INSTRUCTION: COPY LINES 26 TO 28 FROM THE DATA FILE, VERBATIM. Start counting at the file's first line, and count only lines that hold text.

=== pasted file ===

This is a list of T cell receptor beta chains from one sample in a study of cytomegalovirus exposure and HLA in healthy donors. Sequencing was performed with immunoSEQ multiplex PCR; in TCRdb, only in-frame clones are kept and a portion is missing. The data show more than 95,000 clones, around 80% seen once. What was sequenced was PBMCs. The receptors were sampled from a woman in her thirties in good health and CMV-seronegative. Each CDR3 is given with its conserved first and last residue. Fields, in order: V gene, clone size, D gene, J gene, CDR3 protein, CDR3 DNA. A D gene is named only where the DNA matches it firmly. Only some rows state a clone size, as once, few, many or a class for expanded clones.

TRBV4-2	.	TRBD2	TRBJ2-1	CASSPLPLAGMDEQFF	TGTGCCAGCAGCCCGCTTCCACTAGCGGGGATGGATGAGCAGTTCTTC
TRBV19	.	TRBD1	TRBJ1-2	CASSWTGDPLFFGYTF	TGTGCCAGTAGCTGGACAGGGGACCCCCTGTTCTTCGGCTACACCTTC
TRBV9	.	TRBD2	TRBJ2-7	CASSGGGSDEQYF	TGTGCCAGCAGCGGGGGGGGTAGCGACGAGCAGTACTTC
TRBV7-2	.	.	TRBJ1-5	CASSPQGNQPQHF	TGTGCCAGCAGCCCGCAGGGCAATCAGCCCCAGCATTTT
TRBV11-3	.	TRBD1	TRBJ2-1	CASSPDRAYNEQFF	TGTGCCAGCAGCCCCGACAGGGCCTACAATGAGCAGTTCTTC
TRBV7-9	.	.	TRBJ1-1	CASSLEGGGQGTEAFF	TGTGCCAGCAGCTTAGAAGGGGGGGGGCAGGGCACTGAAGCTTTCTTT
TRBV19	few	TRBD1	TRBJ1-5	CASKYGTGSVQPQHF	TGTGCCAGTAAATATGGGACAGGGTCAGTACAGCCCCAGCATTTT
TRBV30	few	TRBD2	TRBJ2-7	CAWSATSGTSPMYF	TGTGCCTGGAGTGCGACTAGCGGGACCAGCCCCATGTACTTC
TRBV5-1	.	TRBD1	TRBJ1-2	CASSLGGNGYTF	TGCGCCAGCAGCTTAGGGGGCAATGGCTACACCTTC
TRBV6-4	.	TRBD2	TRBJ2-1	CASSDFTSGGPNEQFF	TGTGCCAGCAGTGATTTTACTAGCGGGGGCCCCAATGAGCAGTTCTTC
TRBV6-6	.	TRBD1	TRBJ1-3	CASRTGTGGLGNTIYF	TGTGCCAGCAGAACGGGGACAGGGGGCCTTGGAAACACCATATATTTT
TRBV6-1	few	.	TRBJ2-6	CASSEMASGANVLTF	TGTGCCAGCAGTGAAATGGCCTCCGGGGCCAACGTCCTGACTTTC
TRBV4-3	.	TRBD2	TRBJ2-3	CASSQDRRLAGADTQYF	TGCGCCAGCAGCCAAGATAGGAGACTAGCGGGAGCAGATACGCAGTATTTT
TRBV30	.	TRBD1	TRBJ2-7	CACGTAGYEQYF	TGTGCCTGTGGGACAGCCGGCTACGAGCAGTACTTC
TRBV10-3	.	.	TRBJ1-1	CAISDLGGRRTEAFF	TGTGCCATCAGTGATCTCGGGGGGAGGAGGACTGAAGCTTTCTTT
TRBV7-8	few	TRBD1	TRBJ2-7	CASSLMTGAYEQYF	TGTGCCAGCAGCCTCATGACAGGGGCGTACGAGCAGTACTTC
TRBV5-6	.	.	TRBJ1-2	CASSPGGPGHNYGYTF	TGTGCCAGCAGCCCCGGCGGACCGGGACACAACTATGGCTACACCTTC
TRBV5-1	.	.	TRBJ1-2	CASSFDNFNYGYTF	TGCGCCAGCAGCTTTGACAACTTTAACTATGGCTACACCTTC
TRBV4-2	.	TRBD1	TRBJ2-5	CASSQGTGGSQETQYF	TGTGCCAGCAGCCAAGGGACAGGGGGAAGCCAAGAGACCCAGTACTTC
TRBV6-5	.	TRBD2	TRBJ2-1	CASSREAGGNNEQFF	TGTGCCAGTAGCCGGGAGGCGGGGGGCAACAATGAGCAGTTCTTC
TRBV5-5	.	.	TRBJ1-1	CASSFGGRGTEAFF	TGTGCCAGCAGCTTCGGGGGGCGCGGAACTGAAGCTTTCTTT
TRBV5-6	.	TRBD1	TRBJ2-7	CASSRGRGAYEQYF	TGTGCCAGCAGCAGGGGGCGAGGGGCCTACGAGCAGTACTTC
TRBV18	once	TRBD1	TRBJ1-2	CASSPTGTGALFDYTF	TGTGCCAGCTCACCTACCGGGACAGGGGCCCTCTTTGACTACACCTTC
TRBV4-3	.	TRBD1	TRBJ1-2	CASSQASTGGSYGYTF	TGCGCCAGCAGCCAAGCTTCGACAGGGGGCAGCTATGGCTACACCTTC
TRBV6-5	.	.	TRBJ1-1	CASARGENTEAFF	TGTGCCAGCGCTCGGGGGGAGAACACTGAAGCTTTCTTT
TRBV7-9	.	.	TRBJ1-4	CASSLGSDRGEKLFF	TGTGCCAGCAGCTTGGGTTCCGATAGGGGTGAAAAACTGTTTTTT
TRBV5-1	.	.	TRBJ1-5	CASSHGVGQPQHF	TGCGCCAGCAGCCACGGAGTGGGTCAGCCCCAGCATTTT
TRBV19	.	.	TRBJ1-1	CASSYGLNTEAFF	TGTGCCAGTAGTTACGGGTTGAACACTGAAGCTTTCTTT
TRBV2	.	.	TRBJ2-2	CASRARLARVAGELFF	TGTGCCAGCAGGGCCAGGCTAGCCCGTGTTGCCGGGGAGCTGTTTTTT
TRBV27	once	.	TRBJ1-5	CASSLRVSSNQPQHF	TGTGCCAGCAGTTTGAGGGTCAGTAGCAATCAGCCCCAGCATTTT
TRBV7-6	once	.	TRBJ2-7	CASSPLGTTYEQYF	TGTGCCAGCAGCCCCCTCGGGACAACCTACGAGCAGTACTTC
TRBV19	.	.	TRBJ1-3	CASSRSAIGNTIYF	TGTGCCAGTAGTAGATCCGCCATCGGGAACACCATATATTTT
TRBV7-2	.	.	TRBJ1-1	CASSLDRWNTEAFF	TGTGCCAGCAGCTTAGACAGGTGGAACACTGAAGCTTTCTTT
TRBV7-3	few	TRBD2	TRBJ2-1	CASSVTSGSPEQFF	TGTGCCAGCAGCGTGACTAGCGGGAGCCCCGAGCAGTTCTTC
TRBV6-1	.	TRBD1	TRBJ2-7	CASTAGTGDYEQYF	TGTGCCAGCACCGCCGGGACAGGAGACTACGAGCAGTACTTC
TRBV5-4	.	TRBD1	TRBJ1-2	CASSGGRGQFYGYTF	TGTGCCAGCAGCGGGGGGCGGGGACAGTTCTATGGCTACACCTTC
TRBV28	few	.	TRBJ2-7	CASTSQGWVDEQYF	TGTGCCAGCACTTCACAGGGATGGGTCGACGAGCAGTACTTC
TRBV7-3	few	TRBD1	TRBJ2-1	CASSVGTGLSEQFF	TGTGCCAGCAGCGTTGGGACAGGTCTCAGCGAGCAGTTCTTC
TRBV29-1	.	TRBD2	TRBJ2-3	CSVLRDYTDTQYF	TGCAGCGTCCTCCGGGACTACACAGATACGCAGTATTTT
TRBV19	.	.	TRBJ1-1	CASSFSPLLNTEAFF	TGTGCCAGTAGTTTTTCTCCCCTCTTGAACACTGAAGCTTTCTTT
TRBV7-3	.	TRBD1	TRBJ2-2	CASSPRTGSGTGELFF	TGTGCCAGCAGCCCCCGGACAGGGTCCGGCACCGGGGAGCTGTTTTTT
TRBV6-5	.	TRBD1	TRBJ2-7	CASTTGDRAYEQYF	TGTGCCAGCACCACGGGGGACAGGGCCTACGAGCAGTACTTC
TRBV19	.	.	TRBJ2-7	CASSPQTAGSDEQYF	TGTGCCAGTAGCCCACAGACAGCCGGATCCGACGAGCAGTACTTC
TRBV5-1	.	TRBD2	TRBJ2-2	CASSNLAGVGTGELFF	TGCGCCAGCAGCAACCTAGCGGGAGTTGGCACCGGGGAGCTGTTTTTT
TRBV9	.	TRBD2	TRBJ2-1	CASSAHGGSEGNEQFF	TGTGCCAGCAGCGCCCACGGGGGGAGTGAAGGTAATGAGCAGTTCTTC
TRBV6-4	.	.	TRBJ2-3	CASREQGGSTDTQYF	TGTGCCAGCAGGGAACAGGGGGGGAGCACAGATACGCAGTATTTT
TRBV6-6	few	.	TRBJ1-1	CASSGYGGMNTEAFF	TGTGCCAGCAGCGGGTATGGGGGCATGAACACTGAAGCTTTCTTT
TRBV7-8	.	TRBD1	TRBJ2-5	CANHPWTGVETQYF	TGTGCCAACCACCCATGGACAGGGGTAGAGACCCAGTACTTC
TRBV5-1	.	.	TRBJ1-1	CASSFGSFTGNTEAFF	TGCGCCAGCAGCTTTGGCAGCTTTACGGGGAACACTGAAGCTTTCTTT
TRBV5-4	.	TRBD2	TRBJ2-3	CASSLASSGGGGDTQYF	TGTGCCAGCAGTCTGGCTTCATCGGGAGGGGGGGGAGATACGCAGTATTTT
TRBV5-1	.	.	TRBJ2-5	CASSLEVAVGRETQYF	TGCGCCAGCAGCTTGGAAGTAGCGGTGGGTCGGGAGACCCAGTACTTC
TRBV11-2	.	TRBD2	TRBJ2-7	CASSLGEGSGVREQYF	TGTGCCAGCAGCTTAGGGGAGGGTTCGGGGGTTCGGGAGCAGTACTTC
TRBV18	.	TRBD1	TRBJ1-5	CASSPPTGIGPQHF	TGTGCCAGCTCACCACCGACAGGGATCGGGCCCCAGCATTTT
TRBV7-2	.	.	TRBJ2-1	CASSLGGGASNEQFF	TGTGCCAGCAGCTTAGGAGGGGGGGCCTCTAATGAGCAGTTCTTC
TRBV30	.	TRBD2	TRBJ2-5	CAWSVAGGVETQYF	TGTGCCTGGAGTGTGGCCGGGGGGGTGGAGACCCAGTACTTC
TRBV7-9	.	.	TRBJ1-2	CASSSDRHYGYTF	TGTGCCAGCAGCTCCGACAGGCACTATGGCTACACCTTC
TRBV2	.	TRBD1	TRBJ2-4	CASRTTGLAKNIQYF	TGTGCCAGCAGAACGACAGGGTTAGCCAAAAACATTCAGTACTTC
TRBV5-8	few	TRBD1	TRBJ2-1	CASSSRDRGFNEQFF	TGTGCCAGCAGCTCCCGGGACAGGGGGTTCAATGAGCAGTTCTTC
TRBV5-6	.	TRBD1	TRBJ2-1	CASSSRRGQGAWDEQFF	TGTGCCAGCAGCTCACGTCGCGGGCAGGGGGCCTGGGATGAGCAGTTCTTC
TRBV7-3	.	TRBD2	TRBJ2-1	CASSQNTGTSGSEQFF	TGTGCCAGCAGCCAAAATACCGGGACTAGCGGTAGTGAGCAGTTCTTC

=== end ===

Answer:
TRBV6-5	.	.	TRBJ1-1	CASARGENTEAFF	TGTGCCAGCGCTCGGGGGGAGAACACTGAAGCTTTCTTT
TRBV7-9	.	.	TRBJ1-4	CASSLGSDRGEKLFF	TGTGCCAGCAGCTTGGGTTCCGATAGGGGTGAAAAACTGTTTTTT
TRBV5-1	.	.	TRBJ1-5	CASSHGVGQPQHF	TGCGCCAGCAGCCACGGAGTGGGTCAGCCCCAGCATTTT